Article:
SARAH TAYLOR
January 12, 2022   

Former "Growing Pains" actor Kirk Cameron says that he was moved to ask Jesus into his life at the tender young age of 17 — when his child acting career was at its pinnacle.

What are the details?
Cameron, who starred on the hit 1980s sitcom, said that he began acting at 14 years old — and it didn't take long for Hollywood to get its narcissistic hooks into him.

Luckily for the longtime entertainer, he was moved to ask Jesus Christ into his life and lived the rest of his life thereafter as a changed man.

During a recent appearance on the PragerU "Stories of Us" series, the actor said that a note written by his daughter prompted him to consider his former Hollywood superstardom.

The note said, "It's the same boiling water that softens potatoes that hardens eggs. It just depends on what you're made of."

“So the same difficult challenges and influences of Hollywood that turn some people sour and make them narcissistic and bitter and joyless and afraid to not fit in is the same pressure that actually softened my heart and caused me to embrace gratitude and be thankful for the life that I have and want to use a platform and this Hollywood industry to advance the good,” he explained. “I really think it’s what you’re made of. And if you don’t know what you’re made of, don’t look to your environment or your industry or other people to give you an identity. There was somebody who made you — ask Him. And you can be sure that the ending of the story is gonna be fantastic.”

Don't miss out on content from Dave Rubin free of big tech censorship. Listen to The Rubin Report now.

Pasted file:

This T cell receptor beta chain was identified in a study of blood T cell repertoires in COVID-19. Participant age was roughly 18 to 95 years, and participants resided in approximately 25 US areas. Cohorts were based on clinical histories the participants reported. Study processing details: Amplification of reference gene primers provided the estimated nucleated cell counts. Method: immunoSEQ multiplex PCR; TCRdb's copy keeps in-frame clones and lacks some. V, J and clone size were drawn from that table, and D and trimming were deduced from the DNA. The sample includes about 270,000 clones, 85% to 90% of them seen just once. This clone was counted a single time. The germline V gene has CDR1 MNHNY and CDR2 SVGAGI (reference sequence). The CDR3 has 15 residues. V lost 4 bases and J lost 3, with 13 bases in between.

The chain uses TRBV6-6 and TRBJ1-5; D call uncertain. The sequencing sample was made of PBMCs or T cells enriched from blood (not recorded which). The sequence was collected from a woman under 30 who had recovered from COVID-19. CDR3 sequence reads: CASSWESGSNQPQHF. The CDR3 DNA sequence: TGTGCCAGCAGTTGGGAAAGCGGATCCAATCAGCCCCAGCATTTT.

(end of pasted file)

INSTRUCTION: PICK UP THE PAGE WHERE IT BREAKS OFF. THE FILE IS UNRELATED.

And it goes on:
Cameron said that by just 17 years old, he was living the life that most child actors dream of: riding around in high-priced sports cars with fellow '80s staples like Michael J. Fox and receiving more attention than any young, impressionable teen could ever want — but he was worried that it wasn't enough to sustain him for all eternity.

Cameron said that the moment shines clearly in his mind's eye.

After dropping off a female thespian at her acting class, Cameron said that he began to wonder if there was more to life than simply living most every teenager's dream.

“I knew that if there was a heaven, I wouldn’t be going there,” he admitted, adding that he was convicted of living his life with an attitude of arrogance rather than the heart of a servant and a spirit of faithfulness.

He said that he realized right then and there that he would need to ask Jesus into his heart for forgiveness and to turn over a new leaf.

“God, if you’re there, would you please show me?" he recalled praying.

"Would you forgive me for the wrong things I’ve done and make me the person that You want me to be?”

Cameron, now 51 years old, is living life with faith at the forefront — with his wife, a fellow Christian, a woman he met on the set of his beloved '80s show.

While certainly the most important, coming to Christ wasn’t the only way Cameron changed, thanks at least in part to Hollywood. He was also introduced to his wife on the set of “Growing Pains.”